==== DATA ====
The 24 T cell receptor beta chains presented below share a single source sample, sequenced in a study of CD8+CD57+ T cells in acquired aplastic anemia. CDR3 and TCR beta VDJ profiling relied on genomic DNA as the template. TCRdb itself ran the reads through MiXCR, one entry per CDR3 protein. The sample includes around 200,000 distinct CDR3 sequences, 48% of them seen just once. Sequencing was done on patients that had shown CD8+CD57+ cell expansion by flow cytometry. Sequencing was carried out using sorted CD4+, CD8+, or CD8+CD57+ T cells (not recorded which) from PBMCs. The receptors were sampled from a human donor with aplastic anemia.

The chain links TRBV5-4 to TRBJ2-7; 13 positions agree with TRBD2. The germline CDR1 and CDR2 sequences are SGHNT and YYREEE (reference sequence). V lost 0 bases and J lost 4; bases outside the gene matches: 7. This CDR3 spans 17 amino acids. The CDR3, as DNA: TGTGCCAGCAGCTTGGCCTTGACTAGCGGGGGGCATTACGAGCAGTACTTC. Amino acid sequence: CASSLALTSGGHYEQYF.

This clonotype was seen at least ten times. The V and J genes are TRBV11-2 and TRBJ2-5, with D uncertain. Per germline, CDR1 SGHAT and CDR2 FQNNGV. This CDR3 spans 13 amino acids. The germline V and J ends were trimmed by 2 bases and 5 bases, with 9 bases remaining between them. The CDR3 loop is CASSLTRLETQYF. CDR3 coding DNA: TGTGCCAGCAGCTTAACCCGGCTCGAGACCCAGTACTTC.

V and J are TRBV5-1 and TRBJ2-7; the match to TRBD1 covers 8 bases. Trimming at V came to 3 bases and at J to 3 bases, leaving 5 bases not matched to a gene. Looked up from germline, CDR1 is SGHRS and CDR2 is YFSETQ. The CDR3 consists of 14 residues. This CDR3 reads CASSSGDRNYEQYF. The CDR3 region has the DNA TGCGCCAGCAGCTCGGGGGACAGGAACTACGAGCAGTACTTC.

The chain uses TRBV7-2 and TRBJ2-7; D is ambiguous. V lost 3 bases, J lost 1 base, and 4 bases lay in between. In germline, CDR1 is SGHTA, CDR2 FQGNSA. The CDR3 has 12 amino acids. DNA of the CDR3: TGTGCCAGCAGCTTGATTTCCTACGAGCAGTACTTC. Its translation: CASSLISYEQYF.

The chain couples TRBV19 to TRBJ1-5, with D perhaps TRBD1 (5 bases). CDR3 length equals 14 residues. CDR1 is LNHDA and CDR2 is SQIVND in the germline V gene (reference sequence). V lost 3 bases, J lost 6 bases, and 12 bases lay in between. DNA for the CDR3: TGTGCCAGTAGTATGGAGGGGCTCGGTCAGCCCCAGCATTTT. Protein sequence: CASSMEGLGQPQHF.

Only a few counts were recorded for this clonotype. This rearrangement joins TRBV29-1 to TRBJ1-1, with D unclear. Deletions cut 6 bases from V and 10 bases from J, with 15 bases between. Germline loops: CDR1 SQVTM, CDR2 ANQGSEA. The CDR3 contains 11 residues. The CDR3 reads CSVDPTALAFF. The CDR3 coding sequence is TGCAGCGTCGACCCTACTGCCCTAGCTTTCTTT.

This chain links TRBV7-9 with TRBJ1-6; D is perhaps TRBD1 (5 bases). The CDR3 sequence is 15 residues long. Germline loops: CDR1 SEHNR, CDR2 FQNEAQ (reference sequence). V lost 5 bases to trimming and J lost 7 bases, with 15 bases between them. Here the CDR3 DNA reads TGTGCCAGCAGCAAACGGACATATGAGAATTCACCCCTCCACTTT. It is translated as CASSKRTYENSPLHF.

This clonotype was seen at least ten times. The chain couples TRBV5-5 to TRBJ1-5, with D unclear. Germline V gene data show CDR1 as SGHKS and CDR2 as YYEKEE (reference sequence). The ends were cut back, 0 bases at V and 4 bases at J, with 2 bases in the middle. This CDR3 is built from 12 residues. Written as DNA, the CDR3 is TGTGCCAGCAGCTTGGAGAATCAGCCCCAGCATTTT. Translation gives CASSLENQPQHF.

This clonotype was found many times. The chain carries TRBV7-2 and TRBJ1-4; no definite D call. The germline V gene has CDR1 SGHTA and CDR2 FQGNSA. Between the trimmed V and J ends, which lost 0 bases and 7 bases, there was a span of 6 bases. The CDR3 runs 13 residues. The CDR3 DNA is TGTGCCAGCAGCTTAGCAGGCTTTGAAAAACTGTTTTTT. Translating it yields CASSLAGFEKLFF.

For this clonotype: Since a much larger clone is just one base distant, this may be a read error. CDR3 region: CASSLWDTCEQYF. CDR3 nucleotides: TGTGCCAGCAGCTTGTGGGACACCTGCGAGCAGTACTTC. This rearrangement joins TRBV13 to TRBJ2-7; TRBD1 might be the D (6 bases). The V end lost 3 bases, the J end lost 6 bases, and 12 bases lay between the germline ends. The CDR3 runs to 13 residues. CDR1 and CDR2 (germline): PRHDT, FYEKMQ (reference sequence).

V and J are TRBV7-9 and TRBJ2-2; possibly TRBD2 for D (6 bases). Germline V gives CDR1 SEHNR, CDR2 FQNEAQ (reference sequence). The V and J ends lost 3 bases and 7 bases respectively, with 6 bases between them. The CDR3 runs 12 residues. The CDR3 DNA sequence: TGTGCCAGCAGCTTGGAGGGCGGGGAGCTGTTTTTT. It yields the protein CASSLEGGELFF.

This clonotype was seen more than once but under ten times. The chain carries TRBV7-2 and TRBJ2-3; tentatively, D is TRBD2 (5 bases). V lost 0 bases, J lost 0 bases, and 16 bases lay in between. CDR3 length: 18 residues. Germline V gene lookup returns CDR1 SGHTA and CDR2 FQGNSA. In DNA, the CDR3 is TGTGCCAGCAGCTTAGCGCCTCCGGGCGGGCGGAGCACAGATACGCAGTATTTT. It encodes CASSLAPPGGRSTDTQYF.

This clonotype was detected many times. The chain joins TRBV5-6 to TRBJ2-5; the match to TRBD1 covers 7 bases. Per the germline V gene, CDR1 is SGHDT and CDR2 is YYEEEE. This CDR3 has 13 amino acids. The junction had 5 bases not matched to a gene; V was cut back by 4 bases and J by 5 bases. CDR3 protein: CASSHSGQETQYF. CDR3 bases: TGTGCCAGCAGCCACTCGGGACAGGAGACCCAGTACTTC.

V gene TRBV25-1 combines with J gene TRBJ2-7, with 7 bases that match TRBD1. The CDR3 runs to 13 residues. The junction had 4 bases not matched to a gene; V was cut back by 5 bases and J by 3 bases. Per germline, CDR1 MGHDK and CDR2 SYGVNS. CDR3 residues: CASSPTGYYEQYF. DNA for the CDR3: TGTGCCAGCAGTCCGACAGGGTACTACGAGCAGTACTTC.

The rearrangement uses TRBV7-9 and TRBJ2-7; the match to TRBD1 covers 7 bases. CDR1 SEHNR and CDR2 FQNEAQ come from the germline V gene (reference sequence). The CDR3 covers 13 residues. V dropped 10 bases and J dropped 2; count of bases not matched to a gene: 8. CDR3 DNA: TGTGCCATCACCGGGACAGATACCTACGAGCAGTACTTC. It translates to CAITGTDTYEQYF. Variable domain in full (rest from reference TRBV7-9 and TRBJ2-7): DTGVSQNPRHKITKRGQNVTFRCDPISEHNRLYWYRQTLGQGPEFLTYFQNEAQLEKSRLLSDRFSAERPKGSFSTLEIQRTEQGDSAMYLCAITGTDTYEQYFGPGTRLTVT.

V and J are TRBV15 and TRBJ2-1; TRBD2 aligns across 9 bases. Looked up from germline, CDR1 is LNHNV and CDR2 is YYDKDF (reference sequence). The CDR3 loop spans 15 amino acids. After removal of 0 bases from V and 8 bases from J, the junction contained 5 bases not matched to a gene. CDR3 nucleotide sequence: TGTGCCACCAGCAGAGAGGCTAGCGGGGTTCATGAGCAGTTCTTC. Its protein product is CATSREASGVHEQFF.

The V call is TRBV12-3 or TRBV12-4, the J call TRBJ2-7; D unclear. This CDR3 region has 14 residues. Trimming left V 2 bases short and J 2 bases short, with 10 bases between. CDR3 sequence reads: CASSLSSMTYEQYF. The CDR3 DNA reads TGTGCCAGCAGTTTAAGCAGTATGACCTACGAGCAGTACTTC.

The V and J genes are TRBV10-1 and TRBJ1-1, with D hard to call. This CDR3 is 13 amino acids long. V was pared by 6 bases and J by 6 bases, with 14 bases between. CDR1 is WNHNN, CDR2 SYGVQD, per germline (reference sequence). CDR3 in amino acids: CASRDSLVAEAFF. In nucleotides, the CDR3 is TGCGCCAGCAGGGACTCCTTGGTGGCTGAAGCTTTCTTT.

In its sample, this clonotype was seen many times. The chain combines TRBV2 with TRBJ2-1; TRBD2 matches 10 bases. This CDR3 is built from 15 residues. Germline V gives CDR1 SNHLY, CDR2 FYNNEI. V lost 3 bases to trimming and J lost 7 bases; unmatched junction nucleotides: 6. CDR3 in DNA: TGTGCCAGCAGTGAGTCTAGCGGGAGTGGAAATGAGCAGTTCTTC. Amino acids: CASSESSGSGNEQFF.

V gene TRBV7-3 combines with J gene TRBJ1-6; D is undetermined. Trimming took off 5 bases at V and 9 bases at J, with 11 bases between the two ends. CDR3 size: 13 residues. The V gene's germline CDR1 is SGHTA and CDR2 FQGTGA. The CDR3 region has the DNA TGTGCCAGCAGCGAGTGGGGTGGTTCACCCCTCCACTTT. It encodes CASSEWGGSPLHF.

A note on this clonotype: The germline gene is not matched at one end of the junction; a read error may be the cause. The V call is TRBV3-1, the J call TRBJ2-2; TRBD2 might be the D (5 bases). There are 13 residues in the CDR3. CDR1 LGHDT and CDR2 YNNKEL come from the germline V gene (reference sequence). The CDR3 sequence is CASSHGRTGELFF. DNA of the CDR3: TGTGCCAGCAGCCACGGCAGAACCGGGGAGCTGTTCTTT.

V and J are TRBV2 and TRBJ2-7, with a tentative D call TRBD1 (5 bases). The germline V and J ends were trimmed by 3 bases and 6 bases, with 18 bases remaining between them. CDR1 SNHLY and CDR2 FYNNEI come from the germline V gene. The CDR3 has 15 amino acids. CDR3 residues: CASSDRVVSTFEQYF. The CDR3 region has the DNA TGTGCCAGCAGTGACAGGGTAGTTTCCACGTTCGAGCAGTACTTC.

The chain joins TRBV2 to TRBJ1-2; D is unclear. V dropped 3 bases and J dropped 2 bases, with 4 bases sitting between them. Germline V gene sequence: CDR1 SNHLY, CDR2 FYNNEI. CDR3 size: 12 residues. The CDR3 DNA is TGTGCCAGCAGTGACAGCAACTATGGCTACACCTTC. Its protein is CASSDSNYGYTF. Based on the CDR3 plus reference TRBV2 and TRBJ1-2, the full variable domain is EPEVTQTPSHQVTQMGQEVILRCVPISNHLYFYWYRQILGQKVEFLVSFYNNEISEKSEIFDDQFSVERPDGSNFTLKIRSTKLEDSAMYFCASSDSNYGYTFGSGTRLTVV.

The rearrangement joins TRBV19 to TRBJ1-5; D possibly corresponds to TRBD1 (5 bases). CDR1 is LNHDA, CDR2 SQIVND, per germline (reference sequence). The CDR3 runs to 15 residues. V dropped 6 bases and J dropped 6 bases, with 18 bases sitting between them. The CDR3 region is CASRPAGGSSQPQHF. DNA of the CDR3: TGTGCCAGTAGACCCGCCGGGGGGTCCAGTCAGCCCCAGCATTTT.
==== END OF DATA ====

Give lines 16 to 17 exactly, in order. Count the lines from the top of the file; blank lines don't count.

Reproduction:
The rearrangement uses TRBV7-9 and TRBJ2-7; the match to TRBD1 covers 7 bases. CDR1 SEHNR and CDR2 FQNEAQ come from the germline V gene (reference sequence). The CDR3 covers 13 residues. V dropped 10 bases and J dropped 2; count of bases not matched to a gene: 8. CDR3 DNA: TGTGCCATCACCGGGACAGATACCTACGAGCAGTACTTC. It translates to CAITGTDTYEQYF. Variable domain in full (rest from reference TRBV7-9 and TRBJ2-7): DTGVSQNPRHKITKRGQNVTFRCDPISEHNRLYWYRQTLGQGPEFLTYFQNEAQLEKSRLLSDRFSAERPKGSFSTLEIQRTEQGDSAMYLCAITGTDTYEQYFGPGTRLTVT.

V and J are TRBV15 and TRBJ2-1; TRBD2 aligns across 9 bases. Looked up from germline, CDR1 is LNHNV and CDR2 is YYDKDF (reference sequence). The CDR3 loop spans 15 amino acids. After removal of 0 bases from V and 8 bases from J, the junction contained 5 bases not matched to a gene. CDR3 nucleotide sequence: TGTGCCACCAGCAGAGAGGCTAGCGGGGTTCATGAGCAGTTCTTC. Its protein product is CATSREASGVHEQFF.